In general, the relative size of the side and bottom ports can be adjusted to optimize the flow condition and thereby avoid defects. In slab casting, the mold flow pattern varies between the two extremes shown in Fig. With an upward-directed jet exiting the nozzle or a large amount of Fig. Fluid Flow in the Mold argon gas injection, the flow will quickly reach the top surface and travel away from the nozzle toward the narrow faces before being turned downward.

This single-roll flow pattern is more likely with multi-port nozzles, or a bifurcated nozzle with small, upward-directed ports. It is also encouraged by shallow nozzle submergence, low casting speed or large mold widths. Surface velocities and level fluctuations are high, so mold slag entrainment and surface defects are likely.

With the other typical mold flow pattern, the steel jet enters the mold cavity from a more deeply submerged nozzle with larger or downward-angled entry ports of a bifurcated nozzle. The submerged jet then travels across the width of the mold to impinge on the narrow faces. The jet then splits. Some of the flow travels upward toward the meniscus and back across the top surface toward the nozzle.

The Fig. Two large recirculating regions are formed in each symmetric half of the caster, so this flow pattern is termed double roll. Often, the flow pattern alternates between the single- and double-roll archetypes or it may attain some intermediate condition. Traditionally, understanding has been deduced from physical models constructed to scale from transparent plastic using water to simulate the molten steel.

Casting Volume accurate for singlephase flows regardless of the model scale factor, so long as the flow is fully turbulent.

Obtaining accurate flow patterns is very difficult when gas injection is significant, and some phenomena, such as slag layer behavior, cannot be modeled quantitatively, owing to the inherent differences in fluid properties, such as density and surface tension.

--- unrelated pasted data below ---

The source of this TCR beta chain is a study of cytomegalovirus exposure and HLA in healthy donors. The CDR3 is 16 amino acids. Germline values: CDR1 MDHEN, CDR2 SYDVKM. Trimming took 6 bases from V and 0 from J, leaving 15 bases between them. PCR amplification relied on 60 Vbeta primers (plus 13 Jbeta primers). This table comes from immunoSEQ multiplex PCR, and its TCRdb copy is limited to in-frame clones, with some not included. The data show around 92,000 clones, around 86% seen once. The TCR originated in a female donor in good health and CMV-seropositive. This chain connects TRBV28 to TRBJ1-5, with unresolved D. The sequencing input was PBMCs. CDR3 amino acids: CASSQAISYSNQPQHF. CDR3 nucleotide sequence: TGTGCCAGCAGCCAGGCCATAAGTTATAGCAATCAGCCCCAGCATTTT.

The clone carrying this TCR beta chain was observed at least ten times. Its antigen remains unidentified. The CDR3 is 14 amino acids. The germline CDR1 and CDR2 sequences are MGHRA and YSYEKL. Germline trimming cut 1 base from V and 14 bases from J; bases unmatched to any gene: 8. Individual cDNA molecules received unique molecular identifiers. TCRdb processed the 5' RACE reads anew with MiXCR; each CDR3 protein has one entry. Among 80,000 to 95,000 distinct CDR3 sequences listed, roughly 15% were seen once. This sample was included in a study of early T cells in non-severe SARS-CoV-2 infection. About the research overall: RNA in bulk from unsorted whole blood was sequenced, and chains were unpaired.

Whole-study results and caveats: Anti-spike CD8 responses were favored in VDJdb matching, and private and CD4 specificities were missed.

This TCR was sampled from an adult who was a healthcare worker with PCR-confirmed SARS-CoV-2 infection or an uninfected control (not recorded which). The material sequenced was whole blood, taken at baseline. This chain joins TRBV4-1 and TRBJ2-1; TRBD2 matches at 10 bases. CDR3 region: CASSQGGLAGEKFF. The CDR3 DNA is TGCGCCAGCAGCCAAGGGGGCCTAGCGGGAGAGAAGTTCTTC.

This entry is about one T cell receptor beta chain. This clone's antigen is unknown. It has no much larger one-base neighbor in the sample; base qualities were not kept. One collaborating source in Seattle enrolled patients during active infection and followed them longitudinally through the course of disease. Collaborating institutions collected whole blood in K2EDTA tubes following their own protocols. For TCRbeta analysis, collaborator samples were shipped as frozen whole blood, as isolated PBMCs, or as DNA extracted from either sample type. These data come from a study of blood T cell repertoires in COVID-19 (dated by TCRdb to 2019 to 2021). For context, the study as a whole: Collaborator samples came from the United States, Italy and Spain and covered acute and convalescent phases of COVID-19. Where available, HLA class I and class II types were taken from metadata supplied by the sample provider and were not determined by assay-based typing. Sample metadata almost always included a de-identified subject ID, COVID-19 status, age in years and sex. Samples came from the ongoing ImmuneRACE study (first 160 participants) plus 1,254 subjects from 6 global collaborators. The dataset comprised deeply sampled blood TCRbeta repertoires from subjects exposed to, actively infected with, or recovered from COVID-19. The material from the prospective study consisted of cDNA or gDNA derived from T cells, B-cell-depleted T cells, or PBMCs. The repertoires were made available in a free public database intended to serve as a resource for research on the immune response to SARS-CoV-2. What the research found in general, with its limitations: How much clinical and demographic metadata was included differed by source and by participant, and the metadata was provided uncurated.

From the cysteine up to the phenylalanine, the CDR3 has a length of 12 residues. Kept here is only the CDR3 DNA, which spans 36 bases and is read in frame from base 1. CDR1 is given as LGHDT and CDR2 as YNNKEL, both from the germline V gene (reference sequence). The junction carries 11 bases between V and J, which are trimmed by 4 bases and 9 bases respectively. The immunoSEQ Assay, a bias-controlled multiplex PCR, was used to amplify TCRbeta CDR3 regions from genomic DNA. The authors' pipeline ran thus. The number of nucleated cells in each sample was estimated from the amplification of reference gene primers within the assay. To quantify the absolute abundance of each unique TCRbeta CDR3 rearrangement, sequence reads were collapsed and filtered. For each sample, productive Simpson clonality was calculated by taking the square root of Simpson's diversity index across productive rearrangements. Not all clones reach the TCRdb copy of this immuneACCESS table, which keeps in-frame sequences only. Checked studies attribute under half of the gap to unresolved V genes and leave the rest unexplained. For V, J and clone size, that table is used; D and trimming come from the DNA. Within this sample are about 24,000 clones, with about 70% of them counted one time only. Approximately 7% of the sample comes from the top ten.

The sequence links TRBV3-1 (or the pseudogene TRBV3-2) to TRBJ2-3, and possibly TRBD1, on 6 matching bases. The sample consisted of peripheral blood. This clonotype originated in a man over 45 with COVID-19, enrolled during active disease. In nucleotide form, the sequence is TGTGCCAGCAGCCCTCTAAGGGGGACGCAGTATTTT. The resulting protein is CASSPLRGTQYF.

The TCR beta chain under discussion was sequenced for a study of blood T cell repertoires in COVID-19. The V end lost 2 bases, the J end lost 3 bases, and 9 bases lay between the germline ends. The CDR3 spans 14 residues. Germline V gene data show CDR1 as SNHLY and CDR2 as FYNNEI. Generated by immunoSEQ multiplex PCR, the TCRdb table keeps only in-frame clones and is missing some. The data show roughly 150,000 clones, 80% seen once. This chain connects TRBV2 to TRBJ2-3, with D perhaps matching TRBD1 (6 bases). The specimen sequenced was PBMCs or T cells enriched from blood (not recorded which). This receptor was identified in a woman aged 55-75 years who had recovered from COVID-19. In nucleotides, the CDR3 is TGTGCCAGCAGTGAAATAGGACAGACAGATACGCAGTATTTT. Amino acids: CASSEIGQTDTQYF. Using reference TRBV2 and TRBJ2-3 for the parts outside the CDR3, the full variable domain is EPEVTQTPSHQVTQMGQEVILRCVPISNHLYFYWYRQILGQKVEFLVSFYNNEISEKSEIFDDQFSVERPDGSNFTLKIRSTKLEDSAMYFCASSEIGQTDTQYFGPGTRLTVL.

Mathematical models can yield added insight into flow. Computational models based on finite-difference or finite-element solution of the Navier-Stokes equations can include phenomena such as heat transfer, multiphase flow, and solidification in steel casting without the inaccuracies inherent in a water model.

Accurate calcu- Fig. Flow can also be measured directly in the actual steel caster. Surface velocities can be measured by monitoring the vibrations of a rod inserted into the flow through the top surface. The velocity component is then calculated from the time taken for signal disturbances to move between a pair of probes.

This method is accurate only in regions of unidirectional flow between the probes, such as found near the surface. Fluid Flow in the Mold methods require significant effort and expense to calibrate and operate. Alternatively, a crude estimate of steel flow direction across the top surface can be obtained using the same measurement method used to monitor slag layer thickness. The steel flow direction can be crudely estimated from the angle plowed up by the liquid steel as it flows around an inserted nail, as illustrated in Fig.

This angle can be captured as a frozen lump on the bottom of the nail, if care is taken. Because it is the last liquid processing step, poor control of flow in the mold can cause many defects that cannot be corrected. Problem sources include: the entrapment of Fig. Each of these problems related to fluid flow will be discussed in turn. This problem is worst at the final stage of flow in the mold, because there is little opportunity to prevent the reoxidation products from becoming entrapped in the final product as catastrophic large inclusions.

Open-stream pouring produces the worst air entrainment problems, as previously discussed. This can be minimized by controlling both flow in the tundish and the metering nozzle design and operation in order to produce the smooth stream shown in Fig. Specifically, high-speed flow in the tundish across the exit nozzles should be avoided by proper choice of flow modifiers and shape of the tundish near the nozzle exit. Castellated metered nozzles, for example, have grooves that introduce controlled roughness into the stream in order to avoid inconsistent severe roughness.

Entrainment is still possible, however, if there are leaks, cracks, inadequate sealing between the nozzle joints or if the nozzle material becomes porous.